Our last night in Luxor ended with a fabulous clay pot dinner at the Hilton Luxor along the Nile. The illumination is of the Valley of the kings as a fitting backdrop to our outdoor dining setting. Food was fantastic with a rice & lentil mix I will recreate at home. Oxtail stew, fish pot, beef in broth and lots of other delicious treats were served.
The next morning began early with a flight to Cairo from where we started our exploration of Islamic Cairo with a visit to Sultan Hassan mosque. home to four madrassa Islamic schools, this ancient mosque dates back to the 14th century when Cairo was the international trading center at the crossroads of the Far East, the orient, and Europe.
Sustenance of the Middle Eastern type was on the menu at Pacha 1901 with fantastic Mezze 🫒 appetizers followed by mousaka and lamb stew on rice and topped of with date strudel and ice cream. From there, we managed to see the Egyptian Museum under Ahmed’s expertise in under two hours.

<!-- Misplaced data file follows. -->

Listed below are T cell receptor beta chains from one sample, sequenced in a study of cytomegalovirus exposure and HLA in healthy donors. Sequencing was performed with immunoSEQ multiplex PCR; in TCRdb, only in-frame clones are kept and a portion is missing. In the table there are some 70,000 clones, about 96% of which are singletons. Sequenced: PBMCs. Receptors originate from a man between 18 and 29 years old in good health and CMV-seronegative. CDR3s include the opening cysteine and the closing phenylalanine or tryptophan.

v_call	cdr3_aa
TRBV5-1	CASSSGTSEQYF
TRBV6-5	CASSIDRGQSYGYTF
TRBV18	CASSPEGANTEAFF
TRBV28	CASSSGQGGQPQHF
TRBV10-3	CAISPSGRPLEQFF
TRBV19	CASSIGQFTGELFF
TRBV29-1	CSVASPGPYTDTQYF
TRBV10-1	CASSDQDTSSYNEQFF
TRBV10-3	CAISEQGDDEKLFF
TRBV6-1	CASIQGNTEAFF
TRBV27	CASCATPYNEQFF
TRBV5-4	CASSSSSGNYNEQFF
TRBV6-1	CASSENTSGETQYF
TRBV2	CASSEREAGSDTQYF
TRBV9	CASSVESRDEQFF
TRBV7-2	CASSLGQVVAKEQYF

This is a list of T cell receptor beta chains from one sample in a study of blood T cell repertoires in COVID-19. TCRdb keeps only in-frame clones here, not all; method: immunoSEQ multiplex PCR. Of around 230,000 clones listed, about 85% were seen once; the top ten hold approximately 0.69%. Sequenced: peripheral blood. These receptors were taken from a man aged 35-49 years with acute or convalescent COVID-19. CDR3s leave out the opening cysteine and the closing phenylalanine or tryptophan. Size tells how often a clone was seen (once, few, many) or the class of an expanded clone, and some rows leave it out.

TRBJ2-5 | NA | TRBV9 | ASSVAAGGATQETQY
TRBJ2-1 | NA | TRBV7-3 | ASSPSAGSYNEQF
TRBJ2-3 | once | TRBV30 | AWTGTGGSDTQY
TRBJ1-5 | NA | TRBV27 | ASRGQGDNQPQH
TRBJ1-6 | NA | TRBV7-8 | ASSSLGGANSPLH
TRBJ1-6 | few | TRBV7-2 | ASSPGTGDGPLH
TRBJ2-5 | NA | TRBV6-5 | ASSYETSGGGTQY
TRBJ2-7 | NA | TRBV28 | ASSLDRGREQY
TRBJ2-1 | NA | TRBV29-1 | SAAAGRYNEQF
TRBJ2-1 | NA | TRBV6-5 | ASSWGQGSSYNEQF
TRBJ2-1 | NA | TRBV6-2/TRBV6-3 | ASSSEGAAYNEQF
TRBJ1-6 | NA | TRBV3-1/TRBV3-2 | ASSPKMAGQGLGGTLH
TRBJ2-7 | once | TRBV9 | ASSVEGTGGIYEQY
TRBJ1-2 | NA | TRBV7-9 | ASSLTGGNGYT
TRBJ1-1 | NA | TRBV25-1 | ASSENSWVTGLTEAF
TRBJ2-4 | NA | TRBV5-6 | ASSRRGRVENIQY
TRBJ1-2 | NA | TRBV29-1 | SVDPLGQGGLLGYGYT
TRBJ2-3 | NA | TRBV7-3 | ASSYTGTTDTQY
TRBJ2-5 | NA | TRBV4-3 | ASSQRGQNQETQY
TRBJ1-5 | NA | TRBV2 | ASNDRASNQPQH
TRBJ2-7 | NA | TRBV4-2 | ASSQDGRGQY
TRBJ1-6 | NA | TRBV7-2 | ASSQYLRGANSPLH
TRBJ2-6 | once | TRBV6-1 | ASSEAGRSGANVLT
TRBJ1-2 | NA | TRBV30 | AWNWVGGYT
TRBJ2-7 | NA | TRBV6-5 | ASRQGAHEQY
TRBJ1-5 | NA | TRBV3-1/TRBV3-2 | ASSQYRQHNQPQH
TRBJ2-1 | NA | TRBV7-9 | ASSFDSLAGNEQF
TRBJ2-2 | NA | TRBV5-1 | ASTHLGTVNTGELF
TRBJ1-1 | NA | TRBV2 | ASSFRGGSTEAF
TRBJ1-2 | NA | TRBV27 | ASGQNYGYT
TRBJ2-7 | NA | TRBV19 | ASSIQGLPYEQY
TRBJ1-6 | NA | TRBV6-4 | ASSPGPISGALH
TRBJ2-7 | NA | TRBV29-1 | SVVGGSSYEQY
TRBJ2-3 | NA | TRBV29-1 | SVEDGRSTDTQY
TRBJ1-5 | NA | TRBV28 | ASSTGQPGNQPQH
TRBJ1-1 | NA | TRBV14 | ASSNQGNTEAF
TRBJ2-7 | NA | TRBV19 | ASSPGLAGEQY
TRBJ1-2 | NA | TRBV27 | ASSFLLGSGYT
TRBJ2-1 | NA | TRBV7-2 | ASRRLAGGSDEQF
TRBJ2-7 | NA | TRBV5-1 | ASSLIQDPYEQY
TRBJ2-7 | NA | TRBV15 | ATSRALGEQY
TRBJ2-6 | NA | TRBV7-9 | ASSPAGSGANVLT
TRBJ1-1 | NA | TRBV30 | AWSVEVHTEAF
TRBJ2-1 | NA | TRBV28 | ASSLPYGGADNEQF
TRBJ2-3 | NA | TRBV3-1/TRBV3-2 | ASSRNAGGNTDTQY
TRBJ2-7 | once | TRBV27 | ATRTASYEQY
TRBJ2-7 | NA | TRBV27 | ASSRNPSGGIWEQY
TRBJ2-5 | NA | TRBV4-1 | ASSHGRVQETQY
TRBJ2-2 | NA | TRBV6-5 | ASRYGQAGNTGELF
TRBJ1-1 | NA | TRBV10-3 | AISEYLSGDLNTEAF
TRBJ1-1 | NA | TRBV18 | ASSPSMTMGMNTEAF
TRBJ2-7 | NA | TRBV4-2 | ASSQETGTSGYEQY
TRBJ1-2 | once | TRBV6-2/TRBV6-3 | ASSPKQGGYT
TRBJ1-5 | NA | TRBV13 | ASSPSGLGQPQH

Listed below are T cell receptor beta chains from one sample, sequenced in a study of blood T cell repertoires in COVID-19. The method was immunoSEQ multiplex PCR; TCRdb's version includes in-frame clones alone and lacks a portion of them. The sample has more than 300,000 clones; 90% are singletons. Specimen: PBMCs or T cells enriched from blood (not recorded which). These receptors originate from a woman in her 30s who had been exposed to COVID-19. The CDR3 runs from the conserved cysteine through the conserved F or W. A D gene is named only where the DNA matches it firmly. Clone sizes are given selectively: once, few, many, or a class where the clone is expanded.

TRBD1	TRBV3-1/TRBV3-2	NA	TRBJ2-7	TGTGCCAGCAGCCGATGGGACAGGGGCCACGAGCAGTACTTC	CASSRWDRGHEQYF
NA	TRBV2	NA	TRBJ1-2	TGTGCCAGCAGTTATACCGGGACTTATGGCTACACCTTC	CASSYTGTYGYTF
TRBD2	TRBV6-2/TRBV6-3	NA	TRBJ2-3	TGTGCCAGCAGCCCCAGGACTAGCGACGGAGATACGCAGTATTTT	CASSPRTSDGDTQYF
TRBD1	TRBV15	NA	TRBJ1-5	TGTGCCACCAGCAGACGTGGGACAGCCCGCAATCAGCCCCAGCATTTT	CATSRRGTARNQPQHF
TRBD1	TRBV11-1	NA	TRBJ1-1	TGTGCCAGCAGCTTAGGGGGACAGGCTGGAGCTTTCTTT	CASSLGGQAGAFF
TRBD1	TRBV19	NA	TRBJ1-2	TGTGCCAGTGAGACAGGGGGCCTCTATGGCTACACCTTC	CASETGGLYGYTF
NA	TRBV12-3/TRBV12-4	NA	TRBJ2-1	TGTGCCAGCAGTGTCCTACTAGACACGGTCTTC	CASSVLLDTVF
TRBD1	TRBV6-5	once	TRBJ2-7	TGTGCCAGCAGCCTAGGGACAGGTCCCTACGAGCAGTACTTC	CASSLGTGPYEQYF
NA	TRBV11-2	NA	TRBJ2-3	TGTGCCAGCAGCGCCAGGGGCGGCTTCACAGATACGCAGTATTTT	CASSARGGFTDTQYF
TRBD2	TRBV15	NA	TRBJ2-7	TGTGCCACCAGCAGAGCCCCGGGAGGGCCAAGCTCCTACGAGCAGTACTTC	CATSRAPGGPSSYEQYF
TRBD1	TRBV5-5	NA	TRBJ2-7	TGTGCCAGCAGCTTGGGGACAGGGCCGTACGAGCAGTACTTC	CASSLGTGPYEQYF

The building that houses the museum was erected by the French back in 1898 to house all the treasures French expeditions unearthed. Much of the highlights have since been relocated to the Grand Egyptian Museum which was supposed to be open by now. Unfortunately the government has postponed the opening till 2022 just a few weeks before our arrival. Bummer!
Nevertheless, the museum still contains some amazing relics including the black granite statue of Ramses II and Horus where the god Horus is hovering over his head in a way that only lets you see it from the side. From the front, only Ramses is visible – symbolizing that Ramses is god.
Our visit also included the treasure of Tutankhamen as a highlight. Then we transferred to our hotel by the pyramids as a last 3 night stay at legendary Mena house in Giza. Stay tuned for my thanksgiving blog on the pyramids.